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The Head and Tail of bash

Damon Marc Rocha II
Hi, my name is Damon Rocha. I am a flatiron software engineering graduate. I have been coding for 4 years now.
・2 min read

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Heads and Tails are not limited to the sides of a coin. In bash, these two words can be used to read from a file straight to your terminal. I found these two commands to be really useful recently and have been using them consistently.


Starting with head, this command allows you to read a file into your terminal starting from the beginning. By default, the first twenty lines are read but there are ways to modify this.

head [filename] //=> First 20 lines
head -n 11 [filename] //=> First 11 lines  
head -30   [filename] //=> First 30 lines 
head -c 20 [filename] //=> First 20 characters  
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The code above shows four different implementations of the head command along with the line flag(-n) and the character flag(-c).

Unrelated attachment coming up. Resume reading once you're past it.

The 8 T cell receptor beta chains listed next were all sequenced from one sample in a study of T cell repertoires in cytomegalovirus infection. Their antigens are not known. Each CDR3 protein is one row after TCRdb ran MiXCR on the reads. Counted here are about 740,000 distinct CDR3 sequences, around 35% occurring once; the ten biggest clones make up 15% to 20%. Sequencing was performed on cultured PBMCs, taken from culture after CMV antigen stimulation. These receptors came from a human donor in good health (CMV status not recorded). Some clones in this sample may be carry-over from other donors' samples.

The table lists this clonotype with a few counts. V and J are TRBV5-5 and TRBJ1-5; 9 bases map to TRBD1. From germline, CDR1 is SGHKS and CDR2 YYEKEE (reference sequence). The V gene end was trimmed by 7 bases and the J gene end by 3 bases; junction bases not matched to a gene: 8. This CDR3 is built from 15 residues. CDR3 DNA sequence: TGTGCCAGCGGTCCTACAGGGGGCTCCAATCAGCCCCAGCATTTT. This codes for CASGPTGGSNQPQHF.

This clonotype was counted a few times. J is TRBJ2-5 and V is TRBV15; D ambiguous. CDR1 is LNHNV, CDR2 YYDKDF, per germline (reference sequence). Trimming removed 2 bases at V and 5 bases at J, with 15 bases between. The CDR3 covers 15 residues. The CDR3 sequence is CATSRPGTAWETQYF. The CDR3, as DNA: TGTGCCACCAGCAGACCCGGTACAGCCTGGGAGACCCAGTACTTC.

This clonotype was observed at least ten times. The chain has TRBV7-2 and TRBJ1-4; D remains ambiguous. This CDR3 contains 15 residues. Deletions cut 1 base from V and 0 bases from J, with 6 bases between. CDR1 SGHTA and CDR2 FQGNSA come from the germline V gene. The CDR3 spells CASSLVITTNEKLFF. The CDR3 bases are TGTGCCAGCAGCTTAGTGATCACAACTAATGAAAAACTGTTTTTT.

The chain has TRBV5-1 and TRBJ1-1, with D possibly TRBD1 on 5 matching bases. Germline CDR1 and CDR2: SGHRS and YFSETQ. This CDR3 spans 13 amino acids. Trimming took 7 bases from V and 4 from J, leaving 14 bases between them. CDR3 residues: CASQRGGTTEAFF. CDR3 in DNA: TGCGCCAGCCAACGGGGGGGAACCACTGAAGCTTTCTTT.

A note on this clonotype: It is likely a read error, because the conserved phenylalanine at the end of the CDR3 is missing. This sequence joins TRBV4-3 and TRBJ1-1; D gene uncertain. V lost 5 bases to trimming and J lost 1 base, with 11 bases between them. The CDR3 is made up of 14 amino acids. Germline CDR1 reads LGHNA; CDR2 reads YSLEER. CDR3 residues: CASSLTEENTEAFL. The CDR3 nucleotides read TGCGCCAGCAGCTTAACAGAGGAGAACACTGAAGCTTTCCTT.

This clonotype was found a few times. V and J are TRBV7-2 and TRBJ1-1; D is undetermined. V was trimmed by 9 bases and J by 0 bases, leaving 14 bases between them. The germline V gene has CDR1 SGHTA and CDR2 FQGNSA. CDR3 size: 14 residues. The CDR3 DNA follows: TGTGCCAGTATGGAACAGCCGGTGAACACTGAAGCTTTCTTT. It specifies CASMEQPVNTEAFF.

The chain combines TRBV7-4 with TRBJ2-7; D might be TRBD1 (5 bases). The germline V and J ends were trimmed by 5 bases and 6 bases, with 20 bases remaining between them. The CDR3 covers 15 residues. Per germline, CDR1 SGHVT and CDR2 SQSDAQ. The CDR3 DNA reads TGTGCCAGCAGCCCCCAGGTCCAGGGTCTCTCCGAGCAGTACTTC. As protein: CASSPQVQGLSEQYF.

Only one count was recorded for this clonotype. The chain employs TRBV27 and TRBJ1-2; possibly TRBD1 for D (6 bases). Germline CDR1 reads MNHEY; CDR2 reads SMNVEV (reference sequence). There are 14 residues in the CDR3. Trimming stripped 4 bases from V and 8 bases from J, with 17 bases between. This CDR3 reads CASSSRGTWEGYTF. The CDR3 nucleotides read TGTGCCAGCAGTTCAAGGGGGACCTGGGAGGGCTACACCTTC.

These can be combined with other commands to display some unique terminal outputs. More Here


Now onto tail; this command is similar to head but instead of reading from the beginning of the file it starts at the end. The default, like head, reads the first 20 lines from the end. The example below shows some basic uses of tail.

tail [filename] //=> Last 20 lines
tail -n 11 [filename]  //=> Last 11 lines  
tail -30   [filename] //=> Last 30 lines
tail -c 20 [filename] //=> Last 20 characters  
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More Here


By combining these commands it is possible to get sections of the text that do not start at the beginning or end. The example below reads a file from line 12 to line 22.

head -22 [filename] | tail -11 [filename]
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Using the '|' between the two commands works as an 'and' operator so that the only lines read are those that are in the first 22 and the last 11 lines of the file. This results in terminal reading lines 12-22.

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